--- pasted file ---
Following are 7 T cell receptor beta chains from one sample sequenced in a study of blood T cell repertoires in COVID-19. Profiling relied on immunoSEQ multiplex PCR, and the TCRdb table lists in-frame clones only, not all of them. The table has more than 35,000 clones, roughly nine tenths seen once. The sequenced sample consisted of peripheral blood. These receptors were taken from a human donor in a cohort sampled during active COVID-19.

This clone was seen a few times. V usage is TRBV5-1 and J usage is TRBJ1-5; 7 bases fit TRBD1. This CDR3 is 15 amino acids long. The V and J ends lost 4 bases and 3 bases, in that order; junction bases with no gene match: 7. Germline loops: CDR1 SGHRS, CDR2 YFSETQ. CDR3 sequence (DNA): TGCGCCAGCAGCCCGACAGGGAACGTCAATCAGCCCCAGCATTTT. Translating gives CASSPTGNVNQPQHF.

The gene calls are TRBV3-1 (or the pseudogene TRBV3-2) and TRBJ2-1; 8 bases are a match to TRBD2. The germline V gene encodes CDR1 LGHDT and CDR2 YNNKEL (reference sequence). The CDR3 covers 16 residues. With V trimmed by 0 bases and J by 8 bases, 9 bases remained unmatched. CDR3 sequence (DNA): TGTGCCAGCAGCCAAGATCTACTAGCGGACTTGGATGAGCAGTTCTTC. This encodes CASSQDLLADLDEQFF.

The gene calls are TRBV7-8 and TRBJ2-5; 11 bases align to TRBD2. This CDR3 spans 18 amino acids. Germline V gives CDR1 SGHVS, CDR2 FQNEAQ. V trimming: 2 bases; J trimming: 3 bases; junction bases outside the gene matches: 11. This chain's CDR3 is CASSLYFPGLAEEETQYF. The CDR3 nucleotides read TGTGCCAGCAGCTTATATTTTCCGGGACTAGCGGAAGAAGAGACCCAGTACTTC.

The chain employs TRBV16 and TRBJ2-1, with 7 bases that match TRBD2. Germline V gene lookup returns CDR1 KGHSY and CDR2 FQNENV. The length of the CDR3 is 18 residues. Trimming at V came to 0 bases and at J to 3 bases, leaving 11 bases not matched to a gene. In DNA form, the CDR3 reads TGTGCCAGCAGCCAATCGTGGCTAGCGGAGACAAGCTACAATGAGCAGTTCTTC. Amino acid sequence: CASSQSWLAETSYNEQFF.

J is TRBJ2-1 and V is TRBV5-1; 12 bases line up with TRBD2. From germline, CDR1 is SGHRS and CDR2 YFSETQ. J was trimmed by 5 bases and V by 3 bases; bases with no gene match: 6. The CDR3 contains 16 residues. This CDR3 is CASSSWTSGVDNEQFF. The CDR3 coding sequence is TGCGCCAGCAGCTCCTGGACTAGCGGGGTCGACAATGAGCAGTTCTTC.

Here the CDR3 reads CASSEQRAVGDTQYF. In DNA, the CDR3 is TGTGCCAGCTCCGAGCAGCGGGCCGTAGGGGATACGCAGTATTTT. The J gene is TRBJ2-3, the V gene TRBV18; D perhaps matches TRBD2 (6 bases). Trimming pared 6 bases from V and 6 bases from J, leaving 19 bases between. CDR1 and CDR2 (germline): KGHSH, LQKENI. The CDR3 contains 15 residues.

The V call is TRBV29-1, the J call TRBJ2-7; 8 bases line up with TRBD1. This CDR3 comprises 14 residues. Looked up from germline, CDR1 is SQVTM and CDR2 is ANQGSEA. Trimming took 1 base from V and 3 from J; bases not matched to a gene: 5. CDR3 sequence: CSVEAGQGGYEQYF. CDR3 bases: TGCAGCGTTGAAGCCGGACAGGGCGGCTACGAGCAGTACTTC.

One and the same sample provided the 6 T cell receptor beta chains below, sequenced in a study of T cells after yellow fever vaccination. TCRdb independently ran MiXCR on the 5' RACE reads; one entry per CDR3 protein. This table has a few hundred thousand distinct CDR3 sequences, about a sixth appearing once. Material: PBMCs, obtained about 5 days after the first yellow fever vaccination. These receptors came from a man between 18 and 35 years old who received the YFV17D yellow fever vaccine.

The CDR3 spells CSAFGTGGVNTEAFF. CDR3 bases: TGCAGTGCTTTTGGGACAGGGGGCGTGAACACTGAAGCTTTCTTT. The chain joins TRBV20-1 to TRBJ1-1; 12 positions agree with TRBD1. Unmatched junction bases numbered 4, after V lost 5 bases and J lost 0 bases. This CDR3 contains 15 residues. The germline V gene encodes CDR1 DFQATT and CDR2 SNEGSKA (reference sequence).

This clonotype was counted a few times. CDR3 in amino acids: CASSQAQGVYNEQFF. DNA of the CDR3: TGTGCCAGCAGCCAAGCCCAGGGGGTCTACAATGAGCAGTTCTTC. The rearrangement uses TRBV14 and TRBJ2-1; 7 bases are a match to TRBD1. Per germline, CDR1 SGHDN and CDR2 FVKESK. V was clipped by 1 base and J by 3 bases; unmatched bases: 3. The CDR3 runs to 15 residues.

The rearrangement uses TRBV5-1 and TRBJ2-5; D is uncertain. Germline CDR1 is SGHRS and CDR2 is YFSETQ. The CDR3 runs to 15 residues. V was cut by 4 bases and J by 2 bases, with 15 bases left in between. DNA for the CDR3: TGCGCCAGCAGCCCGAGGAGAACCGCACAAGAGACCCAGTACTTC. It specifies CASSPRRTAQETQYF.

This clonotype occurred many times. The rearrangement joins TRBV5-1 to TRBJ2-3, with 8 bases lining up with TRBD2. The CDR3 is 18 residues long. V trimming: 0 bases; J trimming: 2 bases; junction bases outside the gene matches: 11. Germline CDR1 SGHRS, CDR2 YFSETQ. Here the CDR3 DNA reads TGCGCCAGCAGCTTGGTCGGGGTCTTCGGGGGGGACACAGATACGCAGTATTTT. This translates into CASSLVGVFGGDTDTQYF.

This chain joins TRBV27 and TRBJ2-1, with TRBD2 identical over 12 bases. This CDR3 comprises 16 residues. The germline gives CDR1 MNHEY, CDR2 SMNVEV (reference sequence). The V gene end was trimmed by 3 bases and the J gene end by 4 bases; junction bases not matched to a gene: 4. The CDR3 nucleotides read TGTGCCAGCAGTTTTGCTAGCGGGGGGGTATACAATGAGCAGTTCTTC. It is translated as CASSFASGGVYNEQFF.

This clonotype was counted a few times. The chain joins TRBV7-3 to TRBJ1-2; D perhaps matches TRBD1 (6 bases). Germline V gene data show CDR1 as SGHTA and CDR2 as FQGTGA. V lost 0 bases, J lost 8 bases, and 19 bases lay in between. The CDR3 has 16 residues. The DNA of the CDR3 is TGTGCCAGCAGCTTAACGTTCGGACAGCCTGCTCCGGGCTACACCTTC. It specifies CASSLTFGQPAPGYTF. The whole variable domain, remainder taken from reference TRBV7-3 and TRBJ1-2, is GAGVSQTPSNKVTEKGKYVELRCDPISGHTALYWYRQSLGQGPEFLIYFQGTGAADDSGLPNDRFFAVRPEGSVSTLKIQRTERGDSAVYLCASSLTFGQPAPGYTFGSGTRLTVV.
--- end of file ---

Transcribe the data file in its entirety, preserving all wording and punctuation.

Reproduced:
Following are 7 T cell receptor beta chains from one sample sequenced in a study of blood T cell repertoires in COVID-19. Profiling relied on immunoSEQ multiplex PCR, and the TCRdb table lists in-frame clones only, not all of them. The table has more than 35,000 clones, roughly nine tenths seen once. The sequenced sample consisted of peripheral blood. These receptors were taken from a human donor in a cohort sampled during active COVID-19.

This clone was seen a few times. V usage is TRBV5-1 and J usage is TRBJ1-5; 7 bases fit TRBD1. This CDR3 is 15 amino acids long. The V and J ends lost 4 bases and 3 bases, in that order; junction bases with no gene match: 7. Germline loops: CDR1 SGHRS, CDR2 YFSETQ. CDR3 sequence (DNA): TGCGCCAGCAGCCCGACAGGGAACGTCAATCAGCCCCAGCATTTT. Translating gives CASSPTGNVNQPQHF.

The gene calls are TRBV3-1 (or the pseudogene TRBV3-2) and TRBJ2-1; 8 bases are a match to TRBD2. The germline V gene encodes CDR1 LGHDT and CDR2 YNNKEL (reference sequence). The CDR3 covers 16 residues. With V trimmed by 0 bases and J by 8 bases, 9 bases remained unmatched. CDR3 sequence (DNA): TGTGCCAGCAGCCAAGATCTACTAGCGGACTTGGATGAGCAGTTCTTC. This encodes CASSQDLLADLDEQFF.

The gene calls are TRBV7-8 and TRBJ2-5; 11 bases align to TRBD2. This CDR3 spans 18 amino acids. Germline V gives CDR1 SGHVS, CDR2 FQNEAQ. V trimming: 2 bases; J trimming: 3 bases; junction bases outside the gene matches: 11. This chain's CDR3 is CASSLYFPGLAEEETQYF. The CDR3 nucleotides read TGTGCCAGCAGCTTATATTTTCCGGGACTAGCGGAAGAAGAGACCCAGTACTTC.

The chain employs TRBV16 and TRBJ2-1, with 7 bases that match TRBD2. Germline V gene lookup returns CDR1 KGHSY and CDR2 FQNENV. The length of the CDR3 is 18 residues. Trimming at V came to 0 bases and at J to 3 bases, leaving 11 bases not matched to a gene. In DNA form, the CDR3 reads TGTGCCAGCAGCCAATCGTGGCTAGCGGAGACAAGCTACAATGAGCAGTTCTTC. Amino acid sequence: CASSQSWLAETSYNEQFF.

J is TRBJ2-1 and V is TRBV5-1; 12 bases line up with TRBD2. From germline, CDR1 is SGHRS and CDR2 YFSETQ. J was trimmed by 5 bases and V by 3 bases; bases with no gene match: 6. The CDR3 contains 16 residues. This CDR3 is CASSSWTSGVDNEQFF. The CDR3 coding sequence is TGCGCCAGCAGCTCCTGGACTAGCGGGGTCGACAATGAGCAGTTCTTC.

Here the CDR3 reads CASSEQRAVGDTQYF. In DNA, the CDR3 is TGTGCCAGCTCCGAGCAGCGGGCCGTAGGGGATACGCAGTATTTT. The J gene is TRBJ2-3, the V gene TRBV18; D perhaps matches TRBD2 (6 bases). Trimming pared 6 bases from V and 6 bases from J, leaving 19 bases between. CDR1 and CDR2 (germline): KGHSH, LQKENI. The CDR3 contains 15 residues.

The V call is TRBV29-1, the J call TRBJ2-7; 8 bases line up with TRBD1. This CDR3 comprises 14 residues. Looked up from germline, CDR1 is SQVTM and CDR2 is ANQGSEA. Trimming took 1 base from V and 3 from J; bases not matched to a gene: 5. CDR3 sequence: CSVEAGQGGYEQYF. CDR3 bases: TGCAGCGTTGAAGCCGGACAGGGCGGCTACGAGCAGTACTTC.

One and the same sample provided the 6 T cell receptor beta chains below, sequenced in a study of T cells after yellow fever vaccination. TCRdb independently ran MiXCR on the 5' RACE reads; one entry per CDR3 protein. This table has a few hundred thousand distinct CDR3 sequences, about a sixth appearing once. Material: PBMCs, obtained about 5 days after the first yellow fever vaccination. These receptors came from a man between 18 and 35 years old who received the YFV17D yellow fever vaccine.

The CDR3 spells CSAFGTGGVNTEAFF. CDR3 bases: TGCAGTGCTTTTGGGACAGGGGGCGTGAACACTGAAGCTTTCTTT. The chain joins TRBV20-1 to TRBJ1-1; 12 positions agree with TRBD1. Unmatched junction bases numbered 4, after V lost 5 bases and J lost 0 bases. This CDR3 contains 15 residues. The germline V gene encodes CDR1 DFQATT and CDR2 SNEGSKA (reference sequence).

This clonotype was counted a few times. CDR3 in amino acids: CASSQAQGVYNEQFF. DNA of the CDR3: TGTGCCAGCAGCCAAGCCCAGGGGGTCTACAATGAGCAGTTCTTC. The rearrangement uses TRBV14 and TRBJ2-1; 7 bases are a match to TRBD1. Per germline, CDR1 SGHDN and CDR2 FVKESK. V was clipped by 1 base and J by 3 bases; unmatched bases: 3. The CDR3 runs to 15 residues.

The rearrangement uses TRBV5-1 and TRBJ2-5; D is uncertain. Germline CDR1 is SGHRS and CDR2 is YFSETQ. The CDR3 runs to 15 residues. V was cut by 4 bases and J by 2 bases, with 15 bases left in between. DNA for the CDR3: TGCGCCAGCAGCCCGAGGAGAACCGCACAAGAGACCCAGTACTTC. It specifies CASSPRRTAQETQYF.

This clonotype occurred many times. The rearrangement joins TRBV5-1 to TRBJ2-3, with 8 bases lining up with TRBD2. The CDR3 is 18 residues long. V trimming: 0 bases; J trimming: 2 bases; junction bases outside the gene matches: 11. Germline CDR1 SGHRS, CDR2 YFSETQ. Here the CDR3 DNA reads TGCGCCAGCAGCTTGGTCGGGGTCTTCGGGGGGGACACAGATACGCAGTATTTT. This translates into CASSLVGVFGGDTDTQYF.

This chain joins TRBV27 and TRBJ2-1, with TRBD2 identical over 12 bases. This CDR3 comprises 16 residues. The germline gives CDR1 MNHEY, CDR2 SMNVEV (reference sequence). The V gene end was trimmed by 3 bases and the J gene end by 4 bases; junction bases not matched to a gene: 4. The CDR3 nucleotides read TGTGCCAGCAGTTTTGCTAGCGGGGGGGTATACAATGAGCAGTTCTTC. It is translated as CASSFASGGVYNEQFF.

This clonotype was counted a few times. The chain joins TRBV7-3 to TRBJ1-2; D perhaps matches TRBD1 (6 bases). Germline V gene data show CDR1 as SGHTA and CDR2 as FQGTGA. V lost 0 bases, J lost 8 bases, and 19 bases lay in between. The CDR3 has 16 residues. The DNA of the CDR3 is TGTGCCAGCAGCTTAACGTTCGGACAGCCTGCTCCGGGCTACACCTTC. It specifies CASSLTFGQPAPGYTF. The whole variable domain, remainder taken from reference TRBV7-3 and TRBJ1-2, is GAGVSQTPSNKVTEKGKYVELRCDPISGHTALYWYRQSLGQGPEFLIYFQGTGAADDSGLPNDRFFAVRPEGSVSTLKIQRTERGDSAVYLCASSLTFGQPAPGYTFGSGTRLTVV.